50 Years After DC Burned, the Injustices That Caused the Riots Are as Urgent as Ever

Photo: Warren K. Leffler/Library of Congress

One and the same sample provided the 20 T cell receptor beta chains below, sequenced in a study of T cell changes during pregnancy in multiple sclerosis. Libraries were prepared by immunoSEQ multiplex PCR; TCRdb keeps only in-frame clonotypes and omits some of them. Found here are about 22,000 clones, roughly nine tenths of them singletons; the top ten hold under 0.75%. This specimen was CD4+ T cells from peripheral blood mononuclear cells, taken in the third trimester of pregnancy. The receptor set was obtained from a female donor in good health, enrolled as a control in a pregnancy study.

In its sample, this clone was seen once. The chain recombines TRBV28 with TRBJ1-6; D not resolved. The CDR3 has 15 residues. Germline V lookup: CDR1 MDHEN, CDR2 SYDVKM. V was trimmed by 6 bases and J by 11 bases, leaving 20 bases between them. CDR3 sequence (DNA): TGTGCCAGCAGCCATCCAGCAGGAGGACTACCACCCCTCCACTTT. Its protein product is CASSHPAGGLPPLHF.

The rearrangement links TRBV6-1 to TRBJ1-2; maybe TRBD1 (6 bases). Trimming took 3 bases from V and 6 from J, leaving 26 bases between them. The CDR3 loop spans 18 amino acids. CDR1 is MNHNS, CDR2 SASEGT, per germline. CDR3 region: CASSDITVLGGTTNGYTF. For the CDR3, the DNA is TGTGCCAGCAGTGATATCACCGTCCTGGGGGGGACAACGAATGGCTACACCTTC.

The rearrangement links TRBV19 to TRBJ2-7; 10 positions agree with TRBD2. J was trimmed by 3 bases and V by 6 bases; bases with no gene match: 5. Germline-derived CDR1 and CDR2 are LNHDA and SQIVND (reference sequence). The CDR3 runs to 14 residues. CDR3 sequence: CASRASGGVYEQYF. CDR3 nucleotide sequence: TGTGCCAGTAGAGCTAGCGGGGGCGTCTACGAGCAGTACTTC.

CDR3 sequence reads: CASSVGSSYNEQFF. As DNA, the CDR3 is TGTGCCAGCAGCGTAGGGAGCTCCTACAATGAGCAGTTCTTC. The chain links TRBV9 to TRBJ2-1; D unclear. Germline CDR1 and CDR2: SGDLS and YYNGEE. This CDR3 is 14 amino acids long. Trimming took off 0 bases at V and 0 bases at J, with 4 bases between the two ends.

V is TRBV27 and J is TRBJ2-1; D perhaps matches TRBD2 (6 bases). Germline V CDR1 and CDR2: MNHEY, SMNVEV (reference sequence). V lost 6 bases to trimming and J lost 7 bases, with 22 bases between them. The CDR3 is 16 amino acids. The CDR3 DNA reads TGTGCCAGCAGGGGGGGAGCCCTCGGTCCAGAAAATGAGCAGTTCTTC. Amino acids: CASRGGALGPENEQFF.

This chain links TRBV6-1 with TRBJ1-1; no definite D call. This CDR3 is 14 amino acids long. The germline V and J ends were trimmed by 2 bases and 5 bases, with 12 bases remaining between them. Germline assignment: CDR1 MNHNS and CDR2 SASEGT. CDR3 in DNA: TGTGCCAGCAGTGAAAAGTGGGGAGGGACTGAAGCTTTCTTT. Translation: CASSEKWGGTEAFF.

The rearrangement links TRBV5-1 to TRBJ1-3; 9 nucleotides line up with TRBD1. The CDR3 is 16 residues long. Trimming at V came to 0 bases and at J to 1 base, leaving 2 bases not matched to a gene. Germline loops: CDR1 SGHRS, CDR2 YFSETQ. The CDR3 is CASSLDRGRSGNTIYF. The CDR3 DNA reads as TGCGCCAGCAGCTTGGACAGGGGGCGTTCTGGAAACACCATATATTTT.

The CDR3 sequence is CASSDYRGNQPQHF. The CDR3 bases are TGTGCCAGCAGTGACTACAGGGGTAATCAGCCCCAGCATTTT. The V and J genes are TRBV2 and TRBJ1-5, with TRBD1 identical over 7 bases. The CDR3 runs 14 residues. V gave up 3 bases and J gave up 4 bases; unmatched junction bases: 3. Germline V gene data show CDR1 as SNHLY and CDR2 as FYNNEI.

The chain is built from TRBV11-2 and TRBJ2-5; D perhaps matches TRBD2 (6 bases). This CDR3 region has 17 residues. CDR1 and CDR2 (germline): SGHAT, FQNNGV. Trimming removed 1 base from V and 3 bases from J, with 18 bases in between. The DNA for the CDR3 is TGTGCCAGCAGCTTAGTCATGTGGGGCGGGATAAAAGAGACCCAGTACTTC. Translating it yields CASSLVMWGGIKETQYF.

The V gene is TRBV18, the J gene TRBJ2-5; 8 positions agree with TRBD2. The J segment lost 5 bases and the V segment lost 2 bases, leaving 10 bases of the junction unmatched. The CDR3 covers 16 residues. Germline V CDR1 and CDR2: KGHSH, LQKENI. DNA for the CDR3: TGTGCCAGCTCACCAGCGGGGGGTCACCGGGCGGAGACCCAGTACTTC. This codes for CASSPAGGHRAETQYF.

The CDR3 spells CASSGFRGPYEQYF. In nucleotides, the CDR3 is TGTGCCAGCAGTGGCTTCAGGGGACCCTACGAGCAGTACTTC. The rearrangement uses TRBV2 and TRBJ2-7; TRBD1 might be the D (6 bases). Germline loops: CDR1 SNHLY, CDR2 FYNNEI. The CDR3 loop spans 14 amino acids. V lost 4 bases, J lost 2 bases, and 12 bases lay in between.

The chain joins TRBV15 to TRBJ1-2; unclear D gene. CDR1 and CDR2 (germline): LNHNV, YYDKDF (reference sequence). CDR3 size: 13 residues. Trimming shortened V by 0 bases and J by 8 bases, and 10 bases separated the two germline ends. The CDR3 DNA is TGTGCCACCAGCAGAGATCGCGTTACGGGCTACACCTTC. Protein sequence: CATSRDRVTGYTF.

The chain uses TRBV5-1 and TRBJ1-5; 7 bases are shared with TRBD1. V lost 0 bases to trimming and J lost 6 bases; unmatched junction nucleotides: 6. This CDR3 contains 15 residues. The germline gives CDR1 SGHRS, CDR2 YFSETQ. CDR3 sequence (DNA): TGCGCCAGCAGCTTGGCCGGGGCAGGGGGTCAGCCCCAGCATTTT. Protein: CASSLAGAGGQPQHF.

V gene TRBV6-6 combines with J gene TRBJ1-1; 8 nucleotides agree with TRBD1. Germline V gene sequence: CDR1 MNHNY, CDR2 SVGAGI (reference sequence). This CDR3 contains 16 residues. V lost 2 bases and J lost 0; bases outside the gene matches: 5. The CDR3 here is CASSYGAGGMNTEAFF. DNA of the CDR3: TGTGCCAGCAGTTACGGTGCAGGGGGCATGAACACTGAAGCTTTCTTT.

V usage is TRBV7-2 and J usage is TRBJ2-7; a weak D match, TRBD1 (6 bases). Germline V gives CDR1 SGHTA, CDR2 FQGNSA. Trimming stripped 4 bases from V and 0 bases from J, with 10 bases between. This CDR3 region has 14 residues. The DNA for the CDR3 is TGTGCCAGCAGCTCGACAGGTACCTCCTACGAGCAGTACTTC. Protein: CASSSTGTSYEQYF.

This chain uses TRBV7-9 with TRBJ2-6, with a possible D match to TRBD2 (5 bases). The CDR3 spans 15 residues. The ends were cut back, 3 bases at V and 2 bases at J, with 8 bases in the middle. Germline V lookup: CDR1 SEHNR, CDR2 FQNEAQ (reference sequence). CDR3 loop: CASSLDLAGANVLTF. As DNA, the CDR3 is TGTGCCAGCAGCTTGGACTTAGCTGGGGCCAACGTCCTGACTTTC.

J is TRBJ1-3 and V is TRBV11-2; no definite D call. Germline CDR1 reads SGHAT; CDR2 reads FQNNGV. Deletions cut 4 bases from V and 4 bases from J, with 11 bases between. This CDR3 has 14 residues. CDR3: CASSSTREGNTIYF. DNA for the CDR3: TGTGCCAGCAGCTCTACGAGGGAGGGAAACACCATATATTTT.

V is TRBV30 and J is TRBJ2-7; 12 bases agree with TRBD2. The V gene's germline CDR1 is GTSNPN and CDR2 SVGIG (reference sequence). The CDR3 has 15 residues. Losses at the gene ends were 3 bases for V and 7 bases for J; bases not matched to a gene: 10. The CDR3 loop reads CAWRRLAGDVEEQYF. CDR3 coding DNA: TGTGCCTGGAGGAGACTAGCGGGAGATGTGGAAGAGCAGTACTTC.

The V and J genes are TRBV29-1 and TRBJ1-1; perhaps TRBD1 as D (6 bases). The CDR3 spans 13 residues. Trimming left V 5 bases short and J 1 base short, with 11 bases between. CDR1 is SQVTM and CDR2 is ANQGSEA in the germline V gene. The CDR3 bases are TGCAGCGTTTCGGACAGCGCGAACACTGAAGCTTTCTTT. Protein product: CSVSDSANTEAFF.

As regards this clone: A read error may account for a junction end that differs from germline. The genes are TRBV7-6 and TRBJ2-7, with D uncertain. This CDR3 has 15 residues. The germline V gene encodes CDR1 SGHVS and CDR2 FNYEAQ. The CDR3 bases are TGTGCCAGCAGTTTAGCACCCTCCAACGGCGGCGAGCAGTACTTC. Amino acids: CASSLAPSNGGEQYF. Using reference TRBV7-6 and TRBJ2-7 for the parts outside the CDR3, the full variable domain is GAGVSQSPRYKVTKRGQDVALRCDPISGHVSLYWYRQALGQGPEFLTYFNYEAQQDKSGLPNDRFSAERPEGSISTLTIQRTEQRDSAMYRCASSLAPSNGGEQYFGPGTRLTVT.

For a moment, the peace seemed to hold. It was the evening of April 4, 1968, and Martin Luther King Jr. had just been killed by a gunman in Memphis. An angry crowd had gathered at 14th and U streets NW, the nexus of African American commerce and culture in Washington, DC. The demonstrators were making a simple request of local shopowners: Shut down to pay your respects. The owners readily complied. The crowd moved on.

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